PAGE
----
"Pakistan spreads misinformation about India by spreading false news," she further said. She recalled that the United Nations had seen Pakistan's use of deceit and deception last year when its representative, using her right to reply, displayed some photographs as "proof" of "human rights violations" by India. In a major goof-up and embarrassment for Pakistan on the global stage, the photographs turned out to be from another country, the minister noted. "Similar false accusations have become a part of its standard rhetoric," Swaraj said.

"Each year, for last five years, India has been arguing from this podium that lists are not enough to check terrorists and their protectors. We need to bring them to accountability through international law," she said.

She also said that India had proposed a draft document in 1996 on the Comprehensive Convention on International Terrorism (CCIT) at the UN but even till today, that draft has remained a draft, because UN member states cannot agree on a common language. "On the one hand, we want to fight terrorism; on the other, we cannot define it."

"This is why terrorists with a price on their head are celebrated, financed and armed as liberation heroes by a country that remains a member of the United Nations," Swaraj said.

"Terrorists are called freedom fighters in Pakistan. And their cruelty is called bravery," said the external affairs minister.

"The country prints postage stamps glorifying terrorists. If we do not act now, we will have to deal with conflagration later," Swaraj said, referring to Pakistan releasing a series of 'commemorative' postal stamps glorifying Hizbul Mujahideen terrorist Burhan Wani as a "freedom fighter".

Swaraj also said that the influence of the United Nations was slowly decreasing and that the Security Council needed to be expanded and improved.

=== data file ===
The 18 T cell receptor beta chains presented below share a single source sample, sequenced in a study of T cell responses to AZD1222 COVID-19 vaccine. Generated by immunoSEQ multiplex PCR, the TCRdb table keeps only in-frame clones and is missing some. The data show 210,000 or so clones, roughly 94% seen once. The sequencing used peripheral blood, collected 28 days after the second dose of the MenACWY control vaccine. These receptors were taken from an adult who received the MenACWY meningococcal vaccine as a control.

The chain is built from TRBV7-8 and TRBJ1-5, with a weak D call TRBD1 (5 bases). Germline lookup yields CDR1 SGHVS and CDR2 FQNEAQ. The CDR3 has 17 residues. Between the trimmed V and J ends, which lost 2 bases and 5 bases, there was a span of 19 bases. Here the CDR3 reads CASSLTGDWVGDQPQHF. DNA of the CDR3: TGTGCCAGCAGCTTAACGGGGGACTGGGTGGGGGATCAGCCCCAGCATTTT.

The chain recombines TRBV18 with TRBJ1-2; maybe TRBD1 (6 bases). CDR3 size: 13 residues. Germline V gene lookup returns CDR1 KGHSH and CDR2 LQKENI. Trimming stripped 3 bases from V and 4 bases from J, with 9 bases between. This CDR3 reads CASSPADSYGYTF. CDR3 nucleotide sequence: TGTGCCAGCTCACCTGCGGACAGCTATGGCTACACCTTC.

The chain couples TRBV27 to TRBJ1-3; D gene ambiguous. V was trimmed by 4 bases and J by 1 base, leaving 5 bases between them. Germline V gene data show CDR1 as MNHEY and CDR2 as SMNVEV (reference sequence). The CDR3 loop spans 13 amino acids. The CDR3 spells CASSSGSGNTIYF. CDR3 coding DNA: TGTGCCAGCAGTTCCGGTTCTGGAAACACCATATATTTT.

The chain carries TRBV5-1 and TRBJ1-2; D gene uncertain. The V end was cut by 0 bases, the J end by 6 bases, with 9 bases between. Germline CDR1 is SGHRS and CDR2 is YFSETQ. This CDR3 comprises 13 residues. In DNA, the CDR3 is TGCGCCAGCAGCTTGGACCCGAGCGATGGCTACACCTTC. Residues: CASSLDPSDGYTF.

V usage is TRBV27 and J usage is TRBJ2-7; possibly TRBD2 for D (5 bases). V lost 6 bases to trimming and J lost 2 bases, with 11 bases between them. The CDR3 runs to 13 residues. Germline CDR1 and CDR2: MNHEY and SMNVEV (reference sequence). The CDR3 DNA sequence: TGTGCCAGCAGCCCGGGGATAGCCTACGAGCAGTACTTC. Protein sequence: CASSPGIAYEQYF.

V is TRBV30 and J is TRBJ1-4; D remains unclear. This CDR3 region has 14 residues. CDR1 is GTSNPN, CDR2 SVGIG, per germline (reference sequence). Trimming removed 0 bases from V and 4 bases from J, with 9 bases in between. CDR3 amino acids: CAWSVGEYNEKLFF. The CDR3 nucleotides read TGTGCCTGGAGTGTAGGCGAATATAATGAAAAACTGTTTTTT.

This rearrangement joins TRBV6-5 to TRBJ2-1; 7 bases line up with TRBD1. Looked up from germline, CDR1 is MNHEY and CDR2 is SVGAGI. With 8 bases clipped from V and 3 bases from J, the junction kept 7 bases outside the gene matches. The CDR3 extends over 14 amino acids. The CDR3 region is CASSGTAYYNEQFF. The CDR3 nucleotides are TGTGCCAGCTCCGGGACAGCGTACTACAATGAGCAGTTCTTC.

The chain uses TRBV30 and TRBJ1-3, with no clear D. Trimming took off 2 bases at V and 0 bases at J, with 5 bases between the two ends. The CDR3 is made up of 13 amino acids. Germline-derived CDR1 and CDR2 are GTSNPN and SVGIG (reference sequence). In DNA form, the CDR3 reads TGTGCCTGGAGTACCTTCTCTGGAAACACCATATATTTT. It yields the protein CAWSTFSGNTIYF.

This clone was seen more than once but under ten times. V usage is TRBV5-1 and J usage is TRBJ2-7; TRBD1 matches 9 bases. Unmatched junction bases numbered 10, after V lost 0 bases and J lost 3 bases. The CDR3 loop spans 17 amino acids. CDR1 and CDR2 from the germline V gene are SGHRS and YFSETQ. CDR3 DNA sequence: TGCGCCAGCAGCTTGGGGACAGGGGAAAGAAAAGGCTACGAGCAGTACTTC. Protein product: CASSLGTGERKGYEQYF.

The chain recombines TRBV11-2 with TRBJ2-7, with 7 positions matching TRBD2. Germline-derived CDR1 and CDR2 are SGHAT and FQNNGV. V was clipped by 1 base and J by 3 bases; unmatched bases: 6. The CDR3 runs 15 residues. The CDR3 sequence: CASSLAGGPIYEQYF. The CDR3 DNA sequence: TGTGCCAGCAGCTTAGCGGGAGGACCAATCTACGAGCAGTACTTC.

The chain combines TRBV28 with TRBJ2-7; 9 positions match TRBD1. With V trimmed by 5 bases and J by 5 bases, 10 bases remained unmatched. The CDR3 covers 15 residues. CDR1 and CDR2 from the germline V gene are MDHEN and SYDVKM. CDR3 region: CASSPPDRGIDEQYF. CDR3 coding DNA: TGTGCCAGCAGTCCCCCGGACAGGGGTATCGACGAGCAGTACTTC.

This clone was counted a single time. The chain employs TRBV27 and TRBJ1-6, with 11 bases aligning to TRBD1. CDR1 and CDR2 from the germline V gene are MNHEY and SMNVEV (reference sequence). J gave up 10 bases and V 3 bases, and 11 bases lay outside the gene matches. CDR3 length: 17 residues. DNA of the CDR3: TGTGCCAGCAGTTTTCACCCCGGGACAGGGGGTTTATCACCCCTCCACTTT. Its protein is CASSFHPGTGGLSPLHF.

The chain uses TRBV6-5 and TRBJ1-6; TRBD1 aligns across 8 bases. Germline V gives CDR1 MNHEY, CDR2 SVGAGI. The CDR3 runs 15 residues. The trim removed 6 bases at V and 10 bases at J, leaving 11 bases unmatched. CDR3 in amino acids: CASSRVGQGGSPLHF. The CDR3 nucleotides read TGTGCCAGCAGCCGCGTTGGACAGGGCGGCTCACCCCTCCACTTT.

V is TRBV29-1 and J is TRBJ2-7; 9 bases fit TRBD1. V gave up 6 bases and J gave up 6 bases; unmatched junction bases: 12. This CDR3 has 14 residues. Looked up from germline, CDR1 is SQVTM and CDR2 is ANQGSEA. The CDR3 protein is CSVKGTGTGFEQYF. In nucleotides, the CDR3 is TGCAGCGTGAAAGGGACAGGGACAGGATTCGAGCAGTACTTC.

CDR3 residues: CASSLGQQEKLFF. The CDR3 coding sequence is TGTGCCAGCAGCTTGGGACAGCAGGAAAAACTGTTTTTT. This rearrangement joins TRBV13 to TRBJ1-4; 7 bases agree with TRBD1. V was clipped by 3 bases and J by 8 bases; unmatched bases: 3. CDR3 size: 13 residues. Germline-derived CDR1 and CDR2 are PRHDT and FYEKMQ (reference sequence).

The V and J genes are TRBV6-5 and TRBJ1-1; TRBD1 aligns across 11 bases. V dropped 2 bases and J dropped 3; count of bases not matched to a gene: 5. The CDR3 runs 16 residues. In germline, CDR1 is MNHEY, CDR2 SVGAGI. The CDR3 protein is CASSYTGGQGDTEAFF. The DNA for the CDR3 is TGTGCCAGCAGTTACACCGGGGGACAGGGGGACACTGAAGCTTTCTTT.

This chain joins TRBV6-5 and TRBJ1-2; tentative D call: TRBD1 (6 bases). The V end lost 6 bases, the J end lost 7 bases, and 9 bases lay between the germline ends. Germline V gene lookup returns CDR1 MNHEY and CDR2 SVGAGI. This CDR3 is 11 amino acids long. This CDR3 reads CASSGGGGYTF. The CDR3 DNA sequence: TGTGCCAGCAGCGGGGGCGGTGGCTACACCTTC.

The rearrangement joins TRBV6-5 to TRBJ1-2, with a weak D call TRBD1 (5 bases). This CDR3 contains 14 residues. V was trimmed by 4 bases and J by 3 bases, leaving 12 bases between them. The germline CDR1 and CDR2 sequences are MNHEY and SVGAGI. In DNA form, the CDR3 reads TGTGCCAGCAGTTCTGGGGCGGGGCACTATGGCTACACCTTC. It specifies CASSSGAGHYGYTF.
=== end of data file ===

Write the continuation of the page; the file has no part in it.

"Slowly, the influence of the United Nations is decreasing. We hope that the UN's future will not be like that of the League of Nations. There are improvements needed in the UN," Swaraj said.

"Today, the Security Council only includes the nations which emerged as winners after the Second World War. But is this acceptable today? I appeal that the Security Council should be expanded and improved," she said.

"Reform cannot be cosmetic. We need to change the institution's head and heart to make both compatible to the contemporary reality," she said.

Swaraj warned against a delay in reforming the world body, saying reform must begin today as tomorrow could be too late.

"If the UN is ineffective, the whole concept of multilateralism will collapse," she said. At a time when there is much debate about multilateralism, which as UN Secretary-General Antonio Guterres said is under fire precisely when it is needed the most, Swaraj said India will never weaken the multilateral mechanism.

Swaraj also spoke on the issue of climate change and said that developed nations cannot turn away from their responsibilities with respect to this issue.

"Climate change affects the poor the worst. The developed nations who have destroyed the environment for their progress cannot turn away from their responsibilities," she said.

She asserted that the principle of common and differentiated responsibilities and respective capabilities was reiterated in the 2015 Paris Agreement on climate change.

Swaraj told the 193-member UN body that India has risen to meet the challenge of climate change.